business news in context, analysis with attitude

by Michael Sansolo

There are countless reasons to dread one’s birthday. Certainly I’m at an age where it’s a reminder of how old I am getting. But increasingly there’s another reason to dislike the day: modern technology.

As the New York Times reported this weekend, birthdays have become the reason for individuals to get flooded with messages from the awkward to the unwanted to countless sales pitches tied to our big day. Consider this: according to the article, some 45 million people send birthday wishes daily - just on Facebook. From personal experience I have found that not listing my birthday on Facebook is no defense. Each year, I am bombarded.

But the Times article hit on more than the annoyance. It’s the notion that all this technology that we love so much at times becomes irritating and more. Another Times article on the same day painted a dark picture of how stores used GPS beacons to track shoppers as they move through the aisles.

It’s easy to imagine that countless readers of those two articles will take a whole new, and far more negative attitude, toward technology even if they will never let you drag their smartphone from their hands.

This is a topic retailers need to consider - now. The Coca-Cola Retailing Research Council (for which I serve as research director) recently released a new report on how technology is shaping the future shopping trip. It’s worth visiting our website to watch a short video assembled by our study partner to provide a view of the shopping trip of the future.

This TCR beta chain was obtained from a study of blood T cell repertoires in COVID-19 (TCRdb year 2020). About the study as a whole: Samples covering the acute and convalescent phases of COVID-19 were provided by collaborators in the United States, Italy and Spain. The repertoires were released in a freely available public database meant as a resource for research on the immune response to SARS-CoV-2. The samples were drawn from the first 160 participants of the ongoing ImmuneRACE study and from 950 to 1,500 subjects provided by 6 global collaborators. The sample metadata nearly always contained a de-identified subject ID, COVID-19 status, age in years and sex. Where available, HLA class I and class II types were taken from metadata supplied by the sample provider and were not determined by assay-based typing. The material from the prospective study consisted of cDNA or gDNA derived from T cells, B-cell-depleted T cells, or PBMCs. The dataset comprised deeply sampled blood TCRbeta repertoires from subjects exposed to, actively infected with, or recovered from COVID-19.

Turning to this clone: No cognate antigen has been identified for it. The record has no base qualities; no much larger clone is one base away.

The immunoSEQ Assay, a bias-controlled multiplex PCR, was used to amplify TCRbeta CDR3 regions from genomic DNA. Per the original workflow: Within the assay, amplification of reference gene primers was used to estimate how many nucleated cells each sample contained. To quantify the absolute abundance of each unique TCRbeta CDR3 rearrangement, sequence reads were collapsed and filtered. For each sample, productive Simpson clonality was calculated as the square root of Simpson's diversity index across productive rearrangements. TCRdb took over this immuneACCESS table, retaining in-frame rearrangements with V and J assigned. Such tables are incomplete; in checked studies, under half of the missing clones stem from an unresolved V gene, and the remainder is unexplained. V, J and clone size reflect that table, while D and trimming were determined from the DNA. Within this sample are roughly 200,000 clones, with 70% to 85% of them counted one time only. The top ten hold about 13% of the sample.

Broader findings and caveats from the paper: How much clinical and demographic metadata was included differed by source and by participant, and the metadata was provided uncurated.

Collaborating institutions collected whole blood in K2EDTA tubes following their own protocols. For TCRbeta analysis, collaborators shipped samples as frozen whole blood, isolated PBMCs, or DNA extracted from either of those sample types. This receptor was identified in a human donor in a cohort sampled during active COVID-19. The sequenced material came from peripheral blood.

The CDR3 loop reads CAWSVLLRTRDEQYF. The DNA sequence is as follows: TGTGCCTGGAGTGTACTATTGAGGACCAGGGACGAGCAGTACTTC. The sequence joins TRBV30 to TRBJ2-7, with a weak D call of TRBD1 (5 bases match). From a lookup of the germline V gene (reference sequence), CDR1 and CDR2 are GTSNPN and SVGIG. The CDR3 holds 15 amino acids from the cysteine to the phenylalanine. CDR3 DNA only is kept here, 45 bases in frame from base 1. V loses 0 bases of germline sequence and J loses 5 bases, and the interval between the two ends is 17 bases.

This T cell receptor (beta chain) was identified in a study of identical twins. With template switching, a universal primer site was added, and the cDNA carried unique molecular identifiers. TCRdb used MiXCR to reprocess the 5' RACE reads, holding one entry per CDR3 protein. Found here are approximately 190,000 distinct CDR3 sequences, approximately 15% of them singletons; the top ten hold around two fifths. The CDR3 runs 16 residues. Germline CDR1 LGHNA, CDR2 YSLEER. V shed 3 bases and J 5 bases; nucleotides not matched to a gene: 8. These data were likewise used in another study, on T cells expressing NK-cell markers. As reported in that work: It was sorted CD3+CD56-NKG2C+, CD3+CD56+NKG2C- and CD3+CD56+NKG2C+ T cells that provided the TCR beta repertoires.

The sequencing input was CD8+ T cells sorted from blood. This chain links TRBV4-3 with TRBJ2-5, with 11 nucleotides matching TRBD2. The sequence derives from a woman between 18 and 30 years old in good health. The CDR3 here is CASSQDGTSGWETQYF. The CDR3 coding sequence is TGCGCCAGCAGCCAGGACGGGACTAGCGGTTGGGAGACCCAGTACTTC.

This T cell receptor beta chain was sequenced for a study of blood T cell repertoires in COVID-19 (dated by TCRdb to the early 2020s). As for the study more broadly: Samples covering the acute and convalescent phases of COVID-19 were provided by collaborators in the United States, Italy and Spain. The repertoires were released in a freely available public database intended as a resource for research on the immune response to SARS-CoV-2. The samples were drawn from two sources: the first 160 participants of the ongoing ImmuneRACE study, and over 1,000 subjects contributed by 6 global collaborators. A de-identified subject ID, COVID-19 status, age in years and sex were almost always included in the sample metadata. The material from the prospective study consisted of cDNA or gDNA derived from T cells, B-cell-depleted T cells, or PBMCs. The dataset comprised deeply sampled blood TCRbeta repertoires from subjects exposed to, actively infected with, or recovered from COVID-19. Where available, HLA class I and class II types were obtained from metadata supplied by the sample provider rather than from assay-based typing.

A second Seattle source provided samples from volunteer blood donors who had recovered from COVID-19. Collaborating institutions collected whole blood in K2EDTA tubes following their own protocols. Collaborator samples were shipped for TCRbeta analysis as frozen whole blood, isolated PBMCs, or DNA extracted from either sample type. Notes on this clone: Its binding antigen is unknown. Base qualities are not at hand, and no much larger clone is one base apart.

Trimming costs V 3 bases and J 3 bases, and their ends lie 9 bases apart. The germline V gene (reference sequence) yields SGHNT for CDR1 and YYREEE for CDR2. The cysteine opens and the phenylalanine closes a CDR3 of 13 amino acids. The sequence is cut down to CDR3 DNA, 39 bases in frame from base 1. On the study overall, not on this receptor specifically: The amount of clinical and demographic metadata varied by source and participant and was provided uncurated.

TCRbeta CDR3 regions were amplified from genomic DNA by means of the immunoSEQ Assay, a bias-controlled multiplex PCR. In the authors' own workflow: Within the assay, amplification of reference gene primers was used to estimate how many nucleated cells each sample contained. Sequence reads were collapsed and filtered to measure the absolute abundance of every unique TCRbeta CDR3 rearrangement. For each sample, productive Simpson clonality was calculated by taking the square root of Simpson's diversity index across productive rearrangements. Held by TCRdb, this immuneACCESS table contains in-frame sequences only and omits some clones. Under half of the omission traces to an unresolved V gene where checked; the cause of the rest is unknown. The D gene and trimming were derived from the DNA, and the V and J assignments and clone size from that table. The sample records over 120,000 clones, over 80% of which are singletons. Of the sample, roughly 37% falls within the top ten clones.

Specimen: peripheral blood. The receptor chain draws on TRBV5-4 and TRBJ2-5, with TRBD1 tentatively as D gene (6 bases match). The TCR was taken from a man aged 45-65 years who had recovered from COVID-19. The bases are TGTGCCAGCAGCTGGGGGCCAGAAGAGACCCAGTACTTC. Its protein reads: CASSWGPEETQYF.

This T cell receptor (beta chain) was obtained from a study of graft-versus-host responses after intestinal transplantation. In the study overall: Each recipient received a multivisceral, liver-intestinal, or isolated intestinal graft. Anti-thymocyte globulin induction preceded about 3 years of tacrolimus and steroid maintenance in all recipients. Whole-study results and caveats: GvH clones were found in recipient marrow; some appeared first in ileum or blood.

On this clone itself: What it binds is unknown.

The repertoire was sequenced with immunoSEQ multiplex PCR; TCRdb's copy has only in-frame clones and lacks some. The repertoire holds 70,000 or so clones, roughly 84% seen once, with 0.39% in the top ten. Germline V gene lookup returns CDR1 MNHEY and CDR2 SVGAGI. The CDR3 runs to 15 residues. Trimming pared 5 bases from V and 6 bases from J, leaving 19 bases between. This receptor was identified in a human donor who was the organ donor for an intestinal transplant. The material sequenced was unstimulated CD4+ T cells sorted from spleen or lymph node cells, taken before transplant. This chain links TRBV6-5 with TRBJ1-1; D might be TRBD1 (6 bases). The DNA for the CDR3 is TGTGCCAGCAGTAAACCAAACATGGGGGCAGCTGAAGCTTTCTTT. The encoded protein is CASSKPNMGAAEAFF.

Here’s the thing: As one council member commented to me recently, there is nothing in that video that is science fiction or impossible technology. Everything shown - 5G, AI, IOT, AR, VR and more abbreviations that you need to know now - already exists. It’s just that no one company has managed to employ them all together.

Essentially the question isn’t if this will happen, it’s when. Just think Amazon Go.

Yet another retailer watching the video offered a very different reaction. He found the video - with the 5th generation cellphones, artificial intelligence, Internet of things, augmented reality, virtual reality and technologically enable customer service - somewhat creepy. But that same retailer predicted that shoppers under age 35 would view it in a completely different way. They might see it as cool and essential.

So obviously, there are some complex issues here.

I would suggest that the challenge facing businesses (and the Times articles make this clear) is how to utilize these emerging technologies in ways that clearly enhance each shopper’s interaction with us, rather than just annoy them with endless birthday “specials.” Clearly we are going to need to explain why we use these technologies and how it will lead to a better experience.

It goes back to an important lesson from Jurassic Park — that too often we do things because we can, not because we should. Companies will have to examine these technologies and contemplate how to best use them to delight shoppers.

Nothing else matters.

Michael Sansolo can be reached via email at . His book, “THE BIG PICTURE: Essential Business Lessons From The Movies,” co-authored with Kevin Coupe, is available on Amazon by clicking here. And, his book "Business Rules!" is available from Amazon by clicking here.
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